AP&P votes on program prioritization

Gerrit Van Genderen

The Academic Policies and Procedures Committee of Appalachian State University voted on program prioritization regarding the elimination of nine academic programs during a special session Wednesday.

Senior political science major Nick Smith (left) and junior accounting major Chris Carpenter (right) vote on an appeal made at the Academic Policy and Procedures committee meeting Wednesday. Photo by Cara Croom | The Appalachian

Each program potentially up for elimination was allowed a five-minute presentation from a program designee. The AP&P voted and recommended that three programs be eliminated, three programs consolidated and three programs kept individually.

The three recommended for elimination include the Master of Music in Music Education, Master of Arts in History and Education and Master of Arts in Gerontology programs.

The programs recommended for consolidation were the three undergraduate programs of Business Education, Family and Consumer Sciences and Secondary Education and Technology Education.

Department Chairwoman of Family and Consumer Science and Secondary Education Ellen Carpenter spoke for  the programs being consolidated, requesting a two-year minimum to produce a consolidated model for the programs. The committee accepted the request, amending it into the proposal.

“We request a two-year minimum to look at this program and put it together into a Career Technology program,” Carpenter said. “Career Technology programs are an important part of the educational picture in North Carolina. We firmly believe that Appalachian should not be closing more doors in an area of service to the state.”

The three programs that AP&P voted to keep individually at Appalachian were the Master of Arts in Child Development: Birth through Kindergarten, the Master of Arts in Romance Languages, and the Master of Sciences in Criminal Justice and Criminology.

Languages, Literatures and Cultures Department Chair James Fogelquist requested a two-year moratorium for Romance Languages. AP&P agreed with his request and amended it to the proposal.

“I think the campus has made an enormous focus to things pertaining to globalization and internationalization, and anyone that assumes that language is not at the core of such an initiative simply does not understand what globalization involves,” Fogelquist said.

Program Director of Government and Justice Studies Ken Mullen requested that the Criminal Justice and Criminology program has time to continue to build and grow, due to it being a fairly new program at Appalachian.

All nine programs that are up for potential elimination were cited for having an insufficient demand at the university, according to the Prioritization Final Report published Dec. 16, 2013.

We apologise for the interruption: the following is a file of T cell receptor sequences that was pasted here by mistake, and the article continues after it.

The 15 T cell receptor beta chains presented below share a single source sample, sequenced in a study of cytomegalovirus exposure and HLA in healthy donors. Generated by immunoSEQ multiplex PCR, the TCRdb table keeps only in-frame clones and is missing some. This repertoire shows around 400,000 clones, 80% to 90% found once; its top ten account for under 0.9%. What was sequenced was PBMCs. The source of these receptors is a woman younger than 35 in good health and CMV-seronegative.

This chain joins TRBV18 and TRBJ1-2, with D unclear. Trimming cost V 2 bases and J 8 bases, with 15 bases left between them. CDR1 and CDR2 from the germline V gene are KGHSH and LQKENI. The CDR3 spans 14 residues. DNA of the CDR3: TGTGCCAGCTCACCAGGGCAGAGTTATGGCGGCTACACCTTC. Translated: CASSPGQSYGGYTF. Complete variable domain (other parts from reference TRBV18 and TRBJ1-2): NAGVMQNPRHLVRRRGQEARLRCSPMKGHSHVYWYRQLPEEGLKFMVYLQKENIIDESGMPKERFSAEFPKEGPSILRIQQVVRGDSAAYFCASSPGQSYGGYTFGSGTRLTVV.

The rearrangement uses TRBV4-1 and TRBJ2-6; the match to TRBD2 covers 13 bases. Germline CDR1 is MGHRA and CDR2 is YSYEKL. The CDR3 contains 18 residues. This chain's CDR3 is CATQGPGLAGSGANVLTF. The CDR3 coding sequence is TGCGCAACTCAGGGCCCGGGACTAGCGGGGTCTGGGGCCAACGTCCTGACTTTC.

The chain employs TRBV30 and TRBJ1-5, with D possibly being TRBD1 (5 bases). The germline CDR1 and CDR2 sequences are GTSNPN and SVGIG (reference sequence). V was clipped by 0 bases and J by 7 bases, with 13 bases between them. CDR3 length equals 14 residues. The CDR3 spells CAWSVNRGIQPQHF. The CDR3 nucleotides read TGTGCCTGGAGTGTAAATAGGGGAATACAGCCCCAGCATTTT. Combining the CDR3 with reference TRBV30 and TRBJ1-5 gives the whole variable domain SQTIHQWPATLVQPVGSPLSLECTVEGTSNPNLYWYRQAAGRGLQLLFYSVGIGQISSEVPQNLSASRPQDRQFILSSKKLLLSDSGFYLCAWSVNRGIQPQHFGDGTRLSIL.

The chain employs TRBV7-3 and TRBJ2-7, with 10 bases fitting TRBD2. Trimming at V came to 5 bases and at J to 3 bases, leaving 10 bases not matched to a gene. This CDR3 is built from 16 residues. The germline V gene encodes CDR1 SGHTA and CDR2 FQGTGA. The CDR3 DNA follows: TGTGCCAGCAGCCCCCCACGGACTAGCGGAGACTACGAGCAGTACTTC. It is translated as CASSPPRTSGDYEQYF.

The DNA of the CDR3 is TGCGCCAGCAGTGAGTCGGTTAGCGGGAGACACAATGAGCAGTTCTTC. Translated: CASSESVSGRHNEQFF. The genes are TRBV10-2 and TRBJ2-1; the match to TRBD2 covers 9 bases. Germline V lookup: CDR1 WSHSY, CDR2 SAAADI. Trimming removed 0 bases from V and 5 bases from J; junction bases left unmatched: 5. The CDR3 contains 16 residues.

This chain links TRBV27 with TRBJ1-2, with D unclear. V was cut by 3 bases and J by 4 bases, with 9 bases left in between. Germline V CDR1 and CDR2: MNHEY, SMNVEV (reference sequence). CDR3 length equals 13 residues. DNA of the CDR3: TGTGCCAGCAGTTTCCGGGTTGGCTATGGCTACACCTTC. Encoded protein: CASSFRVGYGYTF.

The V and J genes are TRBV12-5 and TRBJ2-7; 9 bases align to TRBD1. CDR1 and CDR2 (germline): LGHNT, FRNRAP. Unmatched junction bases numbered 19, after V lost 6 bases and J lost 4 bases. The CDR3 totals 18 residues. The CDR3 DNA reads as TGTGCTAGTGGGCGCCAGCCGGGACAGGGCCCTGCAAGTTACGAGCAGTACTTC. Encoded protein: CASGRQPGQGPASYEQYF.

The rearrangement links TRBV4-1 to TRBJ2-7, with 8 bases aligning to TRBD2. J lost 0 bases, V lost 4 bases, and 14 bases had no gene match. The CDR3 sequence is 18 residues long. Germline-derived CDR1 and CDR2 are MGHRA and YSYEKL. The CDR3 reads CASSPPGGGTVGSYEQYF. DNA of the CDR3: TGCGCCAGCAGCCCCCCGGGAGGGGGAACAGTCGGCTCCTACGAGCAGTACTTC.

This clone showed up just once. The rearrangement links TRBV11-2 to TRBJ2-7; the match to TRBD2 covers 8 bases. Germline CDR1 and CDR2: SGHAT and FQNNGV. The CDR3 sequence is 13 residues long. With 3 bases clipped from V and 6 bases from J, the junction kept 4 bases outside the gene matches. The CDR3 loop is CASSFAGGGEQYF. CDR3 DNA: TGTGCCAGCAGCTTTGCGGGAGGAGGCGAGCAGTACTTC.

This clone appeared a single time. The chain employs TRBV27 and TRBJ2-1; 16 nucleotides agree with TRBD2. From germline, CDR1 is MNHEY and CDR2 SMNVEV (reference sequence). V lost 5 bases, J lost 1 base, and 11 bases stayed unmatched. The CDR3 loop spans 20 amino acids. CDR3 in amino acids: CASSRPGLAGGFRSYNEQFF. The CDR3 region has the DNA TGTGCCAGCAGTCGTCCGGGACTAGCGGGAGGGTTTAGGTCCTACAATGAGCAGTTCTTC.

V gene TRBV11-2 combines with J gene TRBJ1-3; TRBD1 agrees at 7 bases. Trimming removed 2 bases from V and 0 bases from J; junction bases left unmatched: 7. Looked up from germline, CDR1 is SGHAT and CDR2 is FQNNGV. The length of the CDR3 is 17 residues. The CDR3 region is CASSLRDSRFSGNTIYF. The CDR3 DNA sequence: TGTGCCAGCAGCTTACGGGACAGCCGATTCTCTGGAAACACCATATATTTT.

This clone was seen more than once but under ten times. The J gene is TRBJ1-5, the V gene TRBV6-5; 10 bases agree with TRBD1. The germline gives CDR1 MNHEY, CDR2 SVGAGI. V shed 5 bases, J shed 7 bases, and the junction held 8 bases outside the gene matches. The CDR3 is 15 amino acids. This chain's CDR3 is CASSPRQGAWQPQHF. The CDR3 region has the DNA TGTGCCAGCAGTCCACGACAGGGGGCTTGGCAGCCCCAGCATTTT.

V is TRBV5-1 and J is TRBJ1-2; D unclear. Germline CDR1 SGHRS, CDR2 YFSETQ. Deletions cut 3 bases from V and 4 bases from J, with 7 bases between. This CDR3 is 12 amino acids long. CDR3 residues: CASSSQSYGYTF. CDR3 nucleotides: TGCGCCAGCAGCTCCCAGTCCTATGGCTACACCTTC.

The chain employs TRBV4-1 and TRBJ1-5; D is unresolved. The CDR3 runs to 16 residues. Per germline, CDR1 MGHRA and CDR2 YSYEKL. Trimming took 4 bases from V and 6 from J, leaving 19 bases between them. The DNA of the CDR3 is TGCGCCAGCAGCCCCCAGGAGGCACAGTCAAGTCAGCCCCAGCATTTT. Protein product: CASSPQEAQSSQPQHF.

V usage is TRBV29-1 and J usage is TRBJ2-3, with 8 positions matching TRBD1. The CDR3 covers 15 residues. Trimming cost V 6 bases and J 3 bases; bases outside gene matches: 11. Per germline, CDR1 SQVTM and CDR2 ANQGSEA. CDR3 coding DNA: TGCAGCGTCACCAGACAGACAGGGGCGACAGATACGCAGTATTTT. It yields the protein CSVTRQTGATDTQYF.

The recommendations and amendments made to the proposals from the Dean’s Council by AP&P will be directed to Provost Lori Gonzalez.

Vice Provost for Undergraduate Education Michael Mayfield opened the meeting with discussion of the program prioritization process.

“This is of course a time where political and economic discussions have pushed us into discussions that few of us anticipated when we came to work at Appalachian State,” Mayfield said. “These are not easy conversations for anyone involved in the Program Prioritization process.”

The committee allotted time for two presenters, Department of Anthropology professor Gregory Reck and Appalachian alumna Amanda Moore, to speak about program prioritization.

“For us to ignore this process is to ignore our own written policies and procedures,” Reck said.

Appalachian’s program prioritization process began in December 2011, when it completed a required biannual “low productivity review,” consistent with University of North Carolina instruction and accrediting body standards, according to the Prioritization Final Report.

Each academic program was then reviewed and faculty in each completed a detailed report including qualitative and quantitative outcomes during the 2012-13 academic year.

AP&P’s areas of responsibility include a major role in the curriculum, as well as academic policies, graduation requirements and hearing appeals concerning academic matters, according to app.appstate.edu.

The committee consists of 14 faculty members, three undergraduate students and one graduate student. The students serve as a liaison between the AP&P Committee and the Student Government Association.

Story: Gerrit Van Genderen, News Reporter

Photo: Cara Croom, Intern Photographer